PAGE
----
The Many-Sided Manitoba Wars:

A chronology of the events and skirmishes that brought about the establishment of the Canadian province of Manitoba is a fascinating look into the cultural, political, economic, and military tensions that were playing out in North America and Europe. They all seem to have reached a head in the middle of the 19th century in the race and battle to settle and govern this frontier land. The story is full of enough intrigue, bloodshed and balls-out heroism in this rough northern prairie-scape to fill volumes.

The stage: The harsh north country landscape of prairies, forests, and lakes on the western frontier of British North America, soon to be Manitoba. The land is bisected by the Red River of the North.

The time: mid 19th century

The players:

1. French Speaking Métis: The Métis were a cultural group of mixed French and Indian ancestry who lived in the region as trappers and traders. Their rough frontier culture was 150 years old, and came about when hard core, backwoods French explorers took Indian wives and established small communities. The Métis were in the employ, directly or indirectly, of the Hudson’s Bay Company which bought their furs and other wares and partially administered their communities. By the time of The Many-Sided Manitoba Wars, a leader emerged in the person of Luis Riel, a Métis who was sent to Quebec in the civilized east to study but returned to the Frontier. They may have numbered some 50,000.

2. English Speaking Métis Like the French Métis, but the result of British explorers and Indian wives. Not as numerous as the French Métis, they were also trappers and traders in the employ of the Hudson Bay Company.

3. Gaelic Speaking Métis Some of the British frontiersmen were directly from the Scottish highlands. Their offspring with Indian wives became its own cultural group.

4. The Hudson’s Bay Company Chartered to explore and exploit the unsettled parts of British North America in 1670, they came to ‘own’ most of the land to the west of Ontario.

5. The Northwest Company also known as the ‘Nor’westers’. A rival to the Hudson Bay company, based in Montreal.

6. The Scottish settlers In 1811 Lord Selkirk of Scotland began a farming settlement in the Red River Valley, appropriately called the Red River Settlement. The few people he could get to settle this remote northern land were, of course, Scots. The Nor’westers saw the Red River Settlement as an encroachment on their domain and sent a militia to attack, killing the governor and 19 people in 1817. Selkirk reestablished the settlement and the legal proceedings that followed bankrupted The Northwest Company, at which point they were absorbed by the Hudson’s Bay Company.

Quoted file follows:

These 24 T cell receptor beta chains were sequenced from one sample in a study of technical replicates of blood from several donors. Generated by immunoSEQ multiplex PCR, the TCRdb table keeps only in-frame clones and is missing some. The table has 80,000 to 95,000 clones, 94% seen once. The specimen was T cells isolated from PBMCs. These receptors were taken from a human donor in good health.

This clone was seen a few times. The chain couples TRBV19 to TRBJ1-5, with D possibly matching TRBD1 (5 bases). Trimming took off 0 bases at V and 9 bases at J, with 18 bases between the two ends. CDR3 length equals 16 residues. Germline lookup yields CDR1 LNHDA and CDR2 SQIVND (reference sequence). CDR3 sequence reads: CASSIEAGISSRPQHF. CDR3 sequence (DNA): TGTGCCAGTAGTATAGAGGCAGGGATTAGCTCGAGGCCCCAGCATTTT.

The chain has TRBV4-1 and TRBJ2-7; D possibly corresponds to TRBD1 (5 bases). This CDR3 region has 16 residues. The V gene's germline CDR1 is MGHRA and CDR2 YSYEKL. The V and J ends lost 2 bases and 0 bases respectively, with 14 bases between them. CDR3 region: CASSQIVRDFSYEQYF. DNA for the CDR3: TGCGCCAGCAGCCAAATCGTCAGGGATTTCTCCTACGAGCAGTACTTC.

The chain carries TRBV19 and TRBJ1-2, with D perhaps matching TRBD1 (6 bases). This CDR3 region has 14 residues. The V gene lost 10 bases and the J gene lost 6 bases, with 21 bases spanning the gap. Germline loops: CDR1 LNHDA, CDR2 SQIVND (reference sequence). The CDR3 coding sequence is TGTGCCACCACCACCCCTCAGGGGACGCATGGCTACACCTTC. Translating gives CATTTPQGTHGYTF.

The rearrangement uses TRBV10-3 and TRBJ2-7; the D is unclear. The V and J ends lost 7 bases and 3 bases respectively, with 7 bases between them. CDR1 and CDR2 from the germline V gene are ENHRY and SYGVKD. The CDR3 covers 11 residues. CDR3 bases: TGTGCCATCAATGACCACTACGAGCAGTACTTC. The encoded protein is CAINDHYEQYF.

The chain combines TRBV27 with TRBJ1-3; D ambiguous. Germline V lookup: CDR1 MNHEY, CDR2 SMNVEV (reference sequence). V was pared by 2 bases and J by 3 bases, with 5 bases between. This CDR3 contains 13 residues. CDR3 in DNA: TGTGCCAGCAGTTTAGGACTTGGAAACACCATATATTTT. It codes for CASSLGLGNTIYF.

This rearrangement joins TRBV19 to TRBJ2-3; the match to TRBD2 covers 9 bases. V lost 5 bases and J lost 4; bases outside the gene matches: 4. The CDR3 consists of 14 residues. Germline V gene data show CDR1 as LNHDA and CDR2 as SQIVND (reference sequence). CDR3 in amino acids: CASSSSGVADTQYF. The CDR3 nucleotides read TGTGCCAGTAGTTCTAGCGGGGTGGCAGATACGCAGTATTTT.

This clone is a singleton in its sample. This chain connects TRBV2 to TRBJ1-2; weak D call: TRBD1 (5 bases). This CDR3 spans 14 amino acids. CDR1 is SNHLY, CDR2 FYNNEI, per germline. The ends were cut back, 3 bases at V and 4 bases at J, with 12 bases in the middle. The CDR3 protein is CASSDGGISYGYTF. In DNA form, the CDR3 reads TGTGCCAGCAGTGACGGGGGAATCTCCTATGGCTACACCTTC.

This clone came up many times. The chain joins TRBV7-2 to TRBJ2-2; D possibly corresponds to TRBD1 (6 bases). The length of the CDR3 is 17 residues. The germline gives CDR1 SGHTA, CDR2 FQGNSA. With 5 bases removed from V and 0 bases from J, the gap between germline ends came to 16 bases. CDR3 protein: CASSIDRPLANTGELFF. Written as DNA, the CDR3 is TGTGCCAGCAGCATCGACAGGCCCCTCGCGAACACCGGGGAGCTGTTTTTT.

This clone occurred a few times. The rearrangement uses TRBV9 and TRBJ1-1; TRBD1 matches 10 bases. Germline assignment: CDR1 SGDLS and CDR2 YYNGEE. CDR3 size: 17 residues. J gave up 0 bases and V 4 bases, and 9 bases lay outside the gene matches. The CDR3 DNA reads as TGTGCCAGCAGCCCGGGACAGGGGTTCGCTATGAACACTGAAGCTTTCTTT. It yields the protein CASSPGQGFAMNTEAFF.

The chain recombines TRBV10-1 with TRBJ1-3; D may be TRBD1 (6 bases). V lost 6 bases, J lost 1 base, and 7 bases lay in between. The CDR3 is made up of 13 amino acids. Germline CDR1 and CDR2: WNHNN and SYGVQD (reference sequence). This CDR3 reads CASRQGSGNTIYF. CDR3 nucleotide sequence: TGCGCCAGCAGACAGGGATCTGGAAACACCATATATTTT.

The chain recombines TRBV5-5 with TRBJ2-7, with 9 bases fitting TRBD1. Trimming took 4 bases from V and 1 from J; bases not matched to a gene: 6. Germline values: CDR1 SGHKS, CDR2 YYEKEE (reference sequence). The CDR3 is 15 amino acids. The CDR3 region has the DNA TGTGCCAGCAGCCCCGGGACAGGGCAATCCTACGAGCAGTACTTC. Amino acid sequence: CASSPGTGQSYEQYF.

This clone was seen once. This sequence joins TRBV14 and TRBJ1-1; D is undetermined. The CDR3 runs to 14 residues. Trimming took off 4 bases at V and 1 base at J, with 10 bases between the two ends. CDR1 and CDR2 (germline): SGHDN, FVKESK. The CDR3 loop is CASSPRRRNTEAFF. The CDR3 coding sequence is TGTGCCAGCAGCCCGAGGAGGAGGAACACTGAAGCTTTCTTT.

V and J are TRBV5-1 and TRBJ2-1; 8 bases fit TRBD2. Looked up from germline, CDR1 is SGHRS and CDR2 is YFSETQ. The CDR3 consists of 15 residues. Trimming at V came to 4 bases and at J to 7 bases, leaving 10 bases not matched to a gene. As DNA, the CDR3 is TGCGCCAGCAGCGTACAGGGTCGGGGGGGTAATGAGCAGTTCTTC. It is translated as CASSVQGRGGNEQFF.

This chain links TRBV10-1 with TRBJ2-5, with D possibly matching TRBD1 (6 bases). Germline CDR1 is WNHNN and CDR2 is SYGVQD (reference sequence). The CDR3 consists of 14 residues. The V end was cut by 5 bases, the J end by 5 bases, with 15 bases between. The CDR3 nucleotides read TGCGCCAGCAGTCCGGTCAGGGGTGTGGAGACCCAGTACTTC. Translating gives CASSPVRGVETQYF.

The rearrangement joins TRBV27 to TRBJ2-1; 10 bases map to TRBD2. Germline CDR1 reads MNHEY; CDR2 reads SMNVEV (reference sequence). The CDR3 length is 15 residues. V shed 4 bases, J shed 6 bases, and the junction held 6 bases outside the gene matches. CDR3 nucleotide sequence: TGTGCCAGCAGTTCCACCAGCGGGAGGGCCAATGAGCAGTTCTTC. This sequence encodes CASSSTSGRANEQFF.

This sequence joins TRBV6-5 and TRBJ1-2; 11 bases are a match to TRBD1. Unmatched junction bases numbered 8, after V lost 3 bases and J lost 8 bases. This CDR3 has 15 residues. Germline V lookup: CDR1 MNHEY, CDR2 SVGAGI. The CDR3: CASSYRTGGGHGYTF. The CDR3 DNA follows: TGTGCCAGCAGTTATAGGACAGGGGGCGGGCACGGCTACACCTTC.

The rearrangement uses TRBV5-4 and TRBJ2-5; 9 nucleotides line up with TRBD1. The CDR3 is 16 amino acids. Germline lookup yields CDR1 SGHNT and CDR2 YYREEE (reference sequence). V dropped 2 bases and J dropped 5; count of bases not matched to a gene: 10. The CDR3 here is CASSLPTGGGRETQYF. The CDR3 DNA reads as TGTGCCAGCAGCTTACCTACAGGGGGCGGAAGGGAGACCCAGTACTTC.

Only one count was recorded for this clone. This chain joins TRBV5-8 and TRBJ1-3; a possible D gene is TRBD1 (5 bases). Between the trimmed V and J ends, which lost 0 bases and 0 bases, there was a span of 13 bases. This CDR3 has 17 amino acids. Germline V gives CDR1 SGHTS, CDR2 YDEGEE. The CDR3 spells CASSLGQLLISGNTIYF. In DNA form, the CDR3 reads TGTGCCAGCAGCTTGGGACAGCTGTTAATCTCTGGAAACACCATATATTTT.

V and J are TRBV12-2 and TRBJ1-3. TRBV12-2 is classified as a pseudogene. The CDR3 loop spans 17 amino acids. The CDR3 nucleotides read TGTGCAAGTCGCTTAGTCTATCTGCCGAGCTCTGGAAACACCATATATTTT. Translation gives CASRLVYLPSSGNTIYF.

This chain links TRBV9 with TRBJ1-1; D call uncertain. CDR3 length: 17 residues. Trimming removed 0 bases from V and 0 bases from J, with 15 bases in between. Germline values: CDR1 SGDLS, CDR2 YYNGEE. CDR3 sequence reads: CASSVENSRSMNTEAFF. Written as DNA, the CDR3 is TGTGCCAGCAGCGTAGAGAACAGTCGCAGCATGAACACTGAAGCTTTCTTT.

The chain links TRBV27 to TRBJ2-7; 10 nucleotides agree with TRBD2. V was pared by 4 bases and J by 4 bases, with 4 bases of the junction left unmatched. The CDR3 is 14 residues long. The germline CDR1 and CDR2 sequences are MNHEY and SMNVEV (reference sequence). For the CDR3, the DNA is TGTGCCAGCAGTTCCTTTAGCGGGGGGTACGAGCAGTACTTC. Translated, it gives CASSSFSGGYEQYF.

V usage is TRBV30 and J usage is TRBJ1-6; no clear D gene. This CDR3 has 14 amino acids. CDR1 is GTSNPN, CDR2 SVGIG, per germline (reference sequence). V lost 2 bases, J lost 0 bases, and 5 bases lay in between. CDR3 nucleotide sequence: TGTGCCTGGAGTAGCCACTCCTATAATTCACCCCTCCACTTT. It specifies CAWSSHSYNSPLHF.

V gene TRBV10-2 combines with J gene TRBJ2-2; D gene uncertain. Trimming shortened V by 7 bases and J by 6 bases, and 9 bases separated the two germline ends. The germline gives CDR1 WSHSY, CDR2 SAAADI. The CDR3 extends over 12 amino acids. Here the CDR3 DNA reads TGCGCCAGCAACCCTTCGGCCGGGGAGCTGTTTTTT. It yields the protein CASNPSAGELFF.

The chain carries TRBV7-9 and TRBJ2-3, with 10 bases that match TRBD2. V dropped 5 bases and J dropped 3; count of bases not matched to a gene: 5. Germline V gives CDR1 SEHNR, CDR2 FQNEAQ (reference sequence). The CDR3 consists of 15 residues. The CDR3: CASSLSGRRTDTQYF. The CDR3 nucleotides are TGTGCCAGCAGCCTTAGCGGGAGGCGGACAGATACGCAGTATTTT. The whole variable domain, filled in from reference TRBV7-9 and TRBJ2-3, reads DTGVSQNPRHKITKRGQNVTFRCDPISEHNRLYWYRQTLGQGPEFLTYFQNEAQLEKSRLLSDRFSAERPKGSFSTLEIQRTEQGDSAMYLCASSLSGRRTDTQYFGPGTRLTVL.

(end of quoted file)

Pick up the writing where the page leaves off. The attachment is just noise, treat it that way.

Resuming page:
7. Indians The region wasn’t densely populated by natives, but those that were there wanted their land, too. Many groups such as the Chippewa were semi-nomadic. There were constant skirmishes with the Métis, the Red River settlers, and the government militias. In addition, many Souix from the U.S. arrived when they were forced from their lands in 1863. They pledged to not harm any Canadian, but to carry on a guerilla war against the states.

8. The British Government Interested in maintaining order and maintaining profits. Also interested in preventing any encroachment by the Americans.

9. The soon-to-be Canadian Government The confederation that made Canada a nation took place in 1867, but even before then nation builders in the east were dreaming of a coast to coast Canada, with a tamed west full of settlers and bursting with farms. Of course, the Métis, Indians, Hudson Bay Company, British Government, and others were very conspicuously standing in the way of this vision.

10. The U.S. Government From the get-go the U.S. had visions of annexing British North America. George Washington is said to have regretted not marching on Nova Scotia. By the mid 19th century, it was clear that the Maritimes and Quebec and Ontario were here to stay, but the west was up for grabs. During the American Civil War, Britain’s tacit support for the Confederacy had some crying for full scale invasion, but the Union could not face a two front war. Still, there were attempts made to coax the Métis, or anyone, into rebellion.

11. The Ontario Orangemen A gun-totin’ militia of Scotch-Irish settlers in Ontario. True to form, these people are militant about being Protestant and British. They don’t like those half-breed Métis, especially the Catholic Frenchies, nor do they like the U.S., or the Indian tribes, or the Hudson Bay Company. They called themselves ‘Canada Firsters’ or the ‘Canada Party.’ At the time, some criticized their supposed connections to freemasonry. In the 1850s they left for the west from Ontario armed to the teeth and with the intention of kickin’ some ass and scoring one for Ontario and her majesty.